Military court grants bail to four Khon Kaen Model alleged rebels

The military court allowed four defendants of the ‘Khon Kaen Model’ alleged rebellion case, who had been arrested and detained since late May, to be released on bail due to the defendants’ poor health conditions.  

The nickname ‘Khon Kaen Model’ was given to the case of 26 defendants, mostly elderly, from several provinces in the North East, accused of being hard-core red shirts who planned to rebel against the junta. The alleged planned operation would first be carried out in Khon Kaen, the second largest province in Isan and a stronghold of the red-shirt movement, followed by other provinces in the North and the North East.     

On Monday, the Khon Kaen Military Court released Saneu Nantanagul and Kalayarak Santapan, two defendants accused of planning the rebellion, on bail due to the defendants’ health problems according Wajanakomkrit Sriwarom and Keatupanja Wongsin, lawyers from the Free Thai Legal Aid (FTLA).

Earlier on Friday, the court granted bail to Damrongsak Suthisilp and Phrompat Thanakornkulphipat, two defendants of the same case. One of them have been suffering from valvular heart disease according to Benjarat Meetien, lawyer of 15 defendants, including the two, of the case.

The military court, however, rejected to grant bail to 22 other defendants of the case.

According to a police press conference held in late May, the alleged rebel plan had four stages:

  1. Mobilize as many people as possible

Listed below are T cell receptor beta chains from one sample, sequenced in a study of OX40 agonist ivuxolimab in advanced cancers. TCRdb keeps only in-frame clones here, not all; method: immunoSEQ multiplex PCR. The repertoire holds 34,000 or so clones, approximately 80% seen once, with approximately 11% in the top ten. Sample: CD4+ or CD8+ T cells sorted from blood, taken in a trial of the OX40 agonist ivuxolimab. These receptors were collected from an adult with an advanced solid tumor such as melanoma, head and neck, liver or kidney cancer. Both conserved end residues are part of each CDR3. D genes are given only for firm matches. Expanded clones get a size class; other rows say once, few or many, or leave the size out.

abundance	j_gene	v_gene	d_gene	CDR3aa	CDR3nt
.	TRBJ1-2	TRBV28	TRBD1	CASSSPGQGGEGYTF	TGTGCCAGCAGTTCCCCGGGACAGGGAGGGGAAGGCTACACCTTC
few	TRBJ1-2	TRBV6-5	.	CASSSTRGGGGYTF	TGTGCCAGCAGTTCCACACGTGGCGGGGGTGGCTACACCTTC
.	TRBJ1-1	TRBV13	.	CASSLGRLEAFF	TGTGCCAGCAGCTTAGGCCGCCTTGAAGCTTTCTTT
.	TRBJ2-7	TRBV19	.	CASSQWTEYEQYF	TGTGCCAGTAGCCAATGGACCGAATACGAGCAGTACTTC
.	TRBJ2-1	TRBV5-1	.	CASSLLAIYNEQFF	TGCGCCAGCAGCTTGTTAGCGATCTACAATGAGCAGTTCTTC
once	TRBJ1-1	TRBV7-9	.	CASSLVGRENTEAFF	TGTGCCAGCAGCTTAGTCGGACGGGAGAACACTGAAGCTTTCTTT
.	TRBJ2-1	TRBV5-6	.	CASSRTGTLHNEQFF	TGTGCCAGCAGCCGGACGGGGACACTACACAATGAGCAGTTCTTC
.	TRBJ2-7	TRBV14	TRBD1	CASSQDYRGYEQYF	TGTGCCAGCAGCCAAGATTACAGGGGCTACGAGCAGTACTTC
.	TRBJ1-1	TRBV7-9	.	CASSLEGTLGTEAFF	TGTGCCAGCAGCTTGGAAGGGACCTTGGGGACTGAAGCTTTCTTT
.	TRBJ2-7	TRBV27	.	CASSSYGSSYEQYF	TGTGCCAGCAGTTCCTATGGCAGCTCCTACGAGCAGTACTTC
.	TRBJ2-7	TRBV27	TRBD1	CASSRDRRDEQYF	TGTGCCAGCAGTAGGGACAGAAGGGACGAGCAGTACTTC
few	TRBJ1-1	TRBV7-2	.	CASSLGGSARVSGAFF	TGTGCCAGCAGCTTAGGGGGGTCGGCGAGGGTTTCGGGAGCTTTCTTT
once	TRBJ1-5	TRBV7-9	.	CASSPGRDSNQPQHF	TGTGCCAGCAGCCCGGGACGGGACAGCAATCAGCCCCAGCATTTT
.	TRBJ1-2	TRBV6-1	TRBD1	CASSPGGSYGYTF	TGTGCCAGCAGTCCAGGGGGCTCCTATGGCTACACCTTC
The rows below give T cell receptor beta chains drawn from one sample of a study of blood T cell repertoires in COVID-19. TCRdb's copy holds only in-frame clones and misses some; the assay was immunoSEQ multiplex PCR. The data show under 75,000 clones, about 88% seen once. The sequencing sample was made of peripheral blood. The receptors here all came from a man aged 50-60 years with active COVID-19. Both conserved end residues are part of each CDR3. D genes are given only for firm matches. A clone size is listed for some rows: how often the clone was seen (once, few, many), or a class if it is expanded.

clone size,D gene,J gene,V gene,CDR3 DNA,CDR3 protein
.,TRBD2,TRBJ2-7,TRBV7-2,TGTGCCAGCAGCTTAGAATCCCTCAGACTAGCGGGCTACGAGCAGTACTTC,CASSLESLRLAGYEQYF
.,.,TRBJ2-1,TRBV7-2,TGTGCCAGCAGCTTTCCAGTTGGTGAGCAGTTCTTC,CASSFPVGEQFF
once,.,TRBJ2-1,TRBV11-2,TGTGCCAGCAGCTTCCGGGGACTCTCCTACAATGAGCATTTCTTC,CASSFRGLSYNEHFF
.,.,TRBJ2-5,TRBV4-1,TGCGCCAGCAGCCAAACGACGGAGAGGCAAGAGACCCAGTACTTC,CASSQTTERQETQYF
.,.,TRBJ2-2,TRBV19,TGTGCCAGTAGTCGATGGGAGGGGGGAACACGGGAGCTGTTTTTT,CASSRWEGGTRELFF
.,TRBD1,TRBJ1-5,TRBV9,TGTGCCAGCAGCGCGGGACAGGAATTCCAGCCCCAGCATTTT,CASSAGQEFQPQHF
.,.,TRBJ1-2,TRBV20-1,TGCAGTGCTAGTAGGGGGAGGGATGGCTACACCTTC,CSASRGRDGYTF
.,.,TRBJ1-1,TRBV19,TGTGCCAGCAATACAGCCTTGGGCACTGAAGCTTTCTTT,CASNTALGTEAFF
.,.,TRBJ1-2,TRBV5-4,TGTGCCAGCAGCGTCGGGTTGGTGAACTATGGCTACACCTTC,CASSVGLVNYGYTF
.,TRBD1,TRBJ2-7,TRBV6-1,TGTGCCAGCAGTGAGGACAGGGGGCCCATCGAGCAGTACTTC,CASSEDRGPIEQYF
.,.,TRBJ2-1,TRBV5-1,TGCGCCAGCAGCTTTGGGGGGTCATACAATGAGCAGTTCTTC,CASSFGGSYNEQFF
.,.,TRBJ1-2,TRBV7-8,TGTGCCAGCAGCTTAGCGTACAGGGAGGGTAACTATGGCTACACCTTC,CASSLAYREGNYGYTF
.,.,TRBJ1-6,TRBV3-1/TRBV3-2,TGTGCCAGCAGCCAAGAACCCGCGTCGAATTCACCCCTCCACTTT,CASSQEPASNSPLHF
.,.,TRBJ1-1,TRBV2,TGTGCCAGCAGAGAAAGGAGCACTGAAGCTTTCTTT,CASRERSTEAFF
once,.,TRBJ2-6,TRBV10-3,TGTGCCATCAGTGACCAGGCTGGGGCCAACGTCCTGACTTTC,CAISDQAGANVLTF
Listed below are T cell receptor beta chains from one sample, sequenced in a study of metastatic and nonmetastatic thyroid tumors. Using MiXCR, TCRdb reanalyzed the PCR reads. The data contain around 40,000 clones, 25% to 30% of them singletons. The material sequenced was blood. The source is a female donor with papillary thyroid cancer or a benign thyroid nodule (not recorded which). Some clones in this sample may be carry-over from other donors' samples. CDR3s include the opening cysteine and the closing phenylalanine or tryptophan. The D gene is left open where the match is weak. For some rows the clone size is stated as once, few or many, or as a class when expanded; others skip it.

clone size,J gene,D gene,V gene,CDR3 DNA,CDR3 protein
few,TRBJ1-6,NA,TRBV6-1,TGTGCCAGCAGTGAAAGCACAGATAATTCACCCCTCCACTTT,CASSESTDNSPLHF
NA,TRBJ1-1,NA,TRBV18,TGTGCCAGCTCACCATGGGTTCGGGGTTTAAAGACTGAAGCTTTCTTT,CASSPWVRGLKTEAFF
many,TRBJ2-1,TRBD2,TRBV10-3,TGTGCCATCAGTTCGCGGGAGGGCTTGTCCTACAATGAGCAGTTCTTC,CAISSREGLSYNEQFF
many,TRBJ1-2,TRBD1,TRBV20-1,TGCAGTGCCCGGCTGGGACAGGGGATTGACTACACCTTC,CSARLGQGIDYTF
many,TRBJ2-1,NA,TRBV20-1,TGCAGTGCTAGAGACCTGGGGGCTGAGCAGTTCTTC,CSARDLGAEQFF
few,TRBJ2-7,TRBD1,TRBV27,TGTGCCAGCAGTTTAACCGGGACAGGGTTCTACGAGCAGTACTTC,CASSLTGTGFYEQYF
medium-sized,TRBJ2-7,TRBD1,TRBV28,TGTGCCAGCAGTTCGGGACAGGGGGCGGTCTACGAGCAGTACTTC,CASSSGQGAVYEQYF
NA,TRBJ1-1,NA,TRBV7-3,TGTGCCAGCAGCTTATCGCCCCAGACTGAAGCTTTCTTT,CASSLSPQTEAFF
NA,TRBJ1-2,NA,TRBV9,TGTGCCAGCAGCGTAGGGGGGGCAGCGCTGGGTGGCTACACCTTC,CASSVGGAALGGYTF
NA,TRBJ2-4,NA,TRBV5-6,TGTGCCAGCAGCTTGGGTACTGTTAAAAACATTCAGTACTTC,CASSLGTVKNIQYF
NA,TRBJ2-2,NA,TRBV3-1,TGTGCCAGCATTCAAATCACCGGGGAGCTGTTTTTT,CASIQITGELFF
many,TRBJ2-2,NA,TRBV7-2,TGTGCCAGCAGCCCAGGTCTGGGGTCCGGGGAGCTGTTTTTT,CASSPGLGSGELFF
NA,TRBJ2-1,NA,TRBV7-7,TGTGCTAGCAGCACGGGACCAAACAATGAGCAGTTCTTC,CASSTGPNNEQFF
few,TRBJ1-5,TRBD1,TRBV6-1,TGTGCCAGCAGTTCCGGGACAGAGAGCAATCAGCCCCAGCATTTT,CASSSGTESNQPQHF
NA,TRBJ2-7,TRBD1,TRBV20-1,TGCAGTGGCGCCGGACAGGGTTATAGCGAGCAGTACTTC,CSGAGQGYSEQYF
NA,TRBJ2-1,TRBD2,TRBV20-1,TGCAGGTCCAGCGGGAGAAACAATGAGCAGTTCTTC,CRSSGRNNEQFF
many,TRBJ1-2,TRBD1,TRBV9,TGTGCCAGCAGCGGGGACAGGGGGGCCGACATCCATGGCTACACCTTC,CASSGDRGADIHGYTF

2. Negotiate with the authorities to have them disarmed

  3. Negotiate with the military

  4. Overthrow the financial institutions and break the banks to give money to the poor. The final stage is codenamed “Zero Debt All over the Land.”

  5. The police added that if the alleged Khon Kaen Model operation was successful, other provinces, especially in the North, would follow.

The 26 red shirts face the following charges:

  1. Defying the order of the junta’s National Council for Peace and Order (NCPO) which prohibits gatherings of more than five people

  2. Accumulating weapons, ammunition, and forces and conspiracy to cause terrorism

  3. Collecting weapons for planned terrorist plots

  4. Criminal association

  5. Illegal possession of weapons

  6. Illegal possession of ammunition

  7. Carrying weapons in public

  8. Unauthorized possession of weapons and ammunition

  9. Unauthorized possession of radio communication devices

Benjarat told Prachatai last week that she has filed a petition with the Khon Kaen Military Court to rule whether it has jurisdiction over the cases, while Winyat Chatmontree, another lawyer from the Free Thai Legal Aid (FTLA), who represents the 11 other defendants requested the staff judge advocate to clarify where and how the evidences were collected. He added that the evidences presented by the military are too weak and disproportionate with the severity of the charges.